I agree and whatever the day,date or time was is all academic anyway.

God bless,
djh22.

LaurieF
Apr 10th 2009, 06:13 PM
Thanks everyone, I feel the same as you awe, I just have to accept the truth as best I can intrepret it from scripture. But I lean more toward the understanding of a Thursday crucifixion but I am still lead to study out the 3 days and 3 nights thing if thats literal or what.

Well I won't be able to check back in as I will be going out of town in the next hour. I'll try to get access to a computer at least once while I'm gone.

Bye bye

Laurief

watchinginawe
Apr 10th 2009, 06:53 PM
John's account eliminates any doubt that this supper occurred prior to the actual Passover meal......when the Jews who have obtained Jesus' arrest will not enter the palace for fear that they will be ceremonially unclean and there fore unable to eat the Passover. Most convincing is the fact that the day of Jesus' crucufixion is plainly stated to be "the day of Preparation of Passover Week"


My first thoughts about the whole last supper is that they only mention bread and wine at the table, so this seems very logical to me.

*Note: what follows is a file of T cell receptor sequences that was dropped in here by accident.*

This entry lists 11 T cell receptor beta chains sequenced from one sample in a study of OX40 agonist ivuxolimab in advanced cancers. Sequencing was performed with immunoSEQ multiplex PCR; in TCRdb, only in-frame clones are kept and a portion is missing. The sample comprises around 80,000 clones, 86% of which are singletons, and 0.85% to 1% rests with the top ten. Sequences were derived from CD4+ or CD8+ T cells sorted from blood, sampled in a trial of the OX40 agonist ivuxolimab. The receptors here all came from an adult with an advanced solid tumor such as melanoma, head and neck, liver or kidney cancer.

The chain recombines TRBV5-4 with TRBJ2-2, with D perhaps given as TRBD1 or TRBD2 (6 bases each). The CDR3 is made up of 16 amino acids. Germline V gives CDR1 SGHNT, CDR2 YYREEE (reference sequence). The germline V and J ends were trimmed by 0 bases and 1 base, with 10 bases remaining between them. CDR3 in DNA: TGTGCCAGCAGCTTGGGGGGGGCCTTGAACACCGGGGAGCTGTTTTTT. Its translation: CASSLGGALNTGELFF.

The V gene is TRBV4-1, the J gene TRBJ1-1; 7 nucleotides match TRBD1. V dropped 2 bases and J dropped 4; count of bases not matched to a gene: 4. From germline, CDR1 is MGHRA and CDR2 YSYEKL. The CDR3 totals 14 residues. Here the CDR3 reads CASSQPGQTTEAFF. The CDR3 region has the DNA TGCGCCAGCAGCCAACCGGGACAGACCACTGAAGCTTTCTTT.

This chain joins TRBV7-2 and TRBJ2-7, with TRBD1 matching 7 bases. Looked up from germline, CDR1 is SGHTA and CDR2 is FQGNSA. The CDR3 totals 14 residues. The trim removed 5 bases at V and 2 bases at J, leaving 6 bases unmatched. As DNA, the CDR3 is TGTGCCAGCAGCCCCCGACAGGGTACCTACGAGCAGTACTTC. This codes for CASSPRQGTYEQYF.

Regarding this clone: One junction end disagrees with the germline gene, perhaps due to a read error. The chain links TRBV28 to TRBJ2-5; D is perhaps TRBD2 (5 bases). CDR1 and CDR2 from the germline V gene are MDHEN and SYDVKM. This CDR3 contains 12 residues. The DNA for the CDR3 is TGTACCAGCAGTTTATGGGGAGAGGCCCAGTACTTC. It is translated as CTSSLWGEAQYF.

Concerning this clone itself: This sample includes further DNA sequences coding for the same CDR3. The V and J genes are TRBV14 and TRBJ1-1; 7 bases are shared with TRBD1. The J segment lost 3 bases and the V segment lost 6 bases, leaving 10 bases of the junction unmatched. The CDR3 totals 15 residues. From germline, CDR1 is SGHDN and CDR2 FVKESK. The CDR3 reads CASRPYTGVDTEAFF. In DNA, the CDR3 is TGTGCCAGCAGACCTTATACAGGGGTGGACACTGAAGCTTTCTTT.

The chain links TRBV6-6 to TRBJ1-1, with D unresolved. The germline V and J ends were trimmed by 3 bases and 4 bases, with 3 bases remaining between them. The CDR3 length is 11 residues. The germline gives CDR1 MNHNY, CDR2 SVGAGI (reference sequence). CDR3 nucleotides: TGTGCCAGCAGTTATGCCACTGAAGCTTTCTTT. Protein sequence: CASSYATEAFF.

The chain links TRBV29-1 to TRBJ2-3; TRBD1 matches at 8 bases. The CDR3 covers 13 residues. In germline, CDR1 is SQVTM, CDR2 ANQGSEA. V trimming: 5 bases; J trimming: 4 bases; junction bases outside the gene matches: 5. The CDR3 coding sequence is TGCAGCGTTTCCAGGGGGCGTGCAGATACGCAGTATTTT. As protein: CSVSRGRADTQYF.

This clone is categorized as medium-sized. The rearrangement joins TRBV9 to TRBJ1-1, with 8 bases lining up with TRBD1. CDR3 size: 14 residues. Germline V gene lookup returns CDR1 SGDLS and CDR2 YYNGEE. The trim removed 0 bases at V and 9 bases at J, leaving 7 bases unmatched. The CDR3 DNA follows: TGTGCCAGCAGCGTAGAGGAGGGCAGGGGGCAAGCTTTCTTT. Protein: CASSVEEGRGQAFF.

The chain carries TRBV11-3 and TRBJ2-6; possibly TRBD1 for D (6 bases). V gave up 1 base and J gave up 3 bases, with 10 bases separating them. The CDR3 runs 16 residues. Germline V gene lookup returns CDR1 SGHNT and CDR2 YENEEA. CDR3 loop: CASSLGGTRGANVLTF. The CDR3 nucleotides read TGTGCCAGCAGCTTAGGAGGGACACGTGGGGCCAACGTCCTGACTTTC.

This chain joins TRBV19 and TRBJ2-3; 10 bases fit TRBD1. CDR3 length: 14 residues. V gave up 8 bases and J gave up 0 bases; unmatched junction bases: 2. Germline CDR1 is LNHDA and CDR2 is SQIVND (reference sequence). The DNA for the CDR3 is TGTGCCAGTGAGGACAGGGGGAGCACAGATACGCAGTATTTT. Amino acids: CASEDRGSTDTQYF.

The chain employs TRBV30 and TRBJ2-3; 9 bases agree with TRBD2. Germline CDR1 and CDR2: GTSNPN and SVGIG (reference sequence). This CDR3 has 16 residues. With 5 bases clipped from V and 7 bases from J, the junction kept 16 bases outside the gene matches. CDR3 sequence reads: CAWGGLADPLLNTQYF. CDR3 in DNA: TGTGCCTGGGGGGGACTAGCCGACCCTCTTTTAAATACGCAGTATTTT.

Thoughts???Though the writer says it ought to eliminate any doubt that Jesus didn't eat the pasover, it doesn't for me.

The writer places hope in that Jesus was crucified before he could eat the passover and that the day before the last supper was NOT the day of unleavened bread. Thus, and this is popularly stated by many, it is said that Jesus was killed on the first day of unleavened bread, and thus killed with the lambs of the passover. For the lambs were then customarily killed on the fourteenth day and eaten that evening on the beginning of the fifteenth day. (6:00 pm separating the fourteenth and fifteenth days.)

We have the exact day set in Matthew, Mark and Luke of the last supper. Consider the following and see if the Gospels suggest that THE NEXT day would be the first day of unleavened bread:

Matthew 26:17 Now the first day of the feast of unleavened bread the disciples came to Jesus, saying unto him, Where wilt thou that we prepare for thee to eat the passover?

18 And he said, Go into the city to such a man, and say unto him, The Master saith, My time is at hand; I will keep the passover at thy house with my disciples.

19 And the disciples did as Jesus had appointed them; and they made ready the passover.

20 Now when the even was come, he sat down with the twelve.


Mark 14:12 And the first day of unleavened bread, when they killed the passover, his disciples said unto him, Where wilt thou that we go and prepare that thou mayest eat the passover?

13 And he sendeth forth two of his disciples, and saith unto them, Go ye into the city, and there shall meet you a man bearing a pitcher of water: follow him.

14 And wheresoever he shall go in, say ye to the goodman of the house, The Master saith, Where is the guestchamber, where I shall eat the passover with my disciples?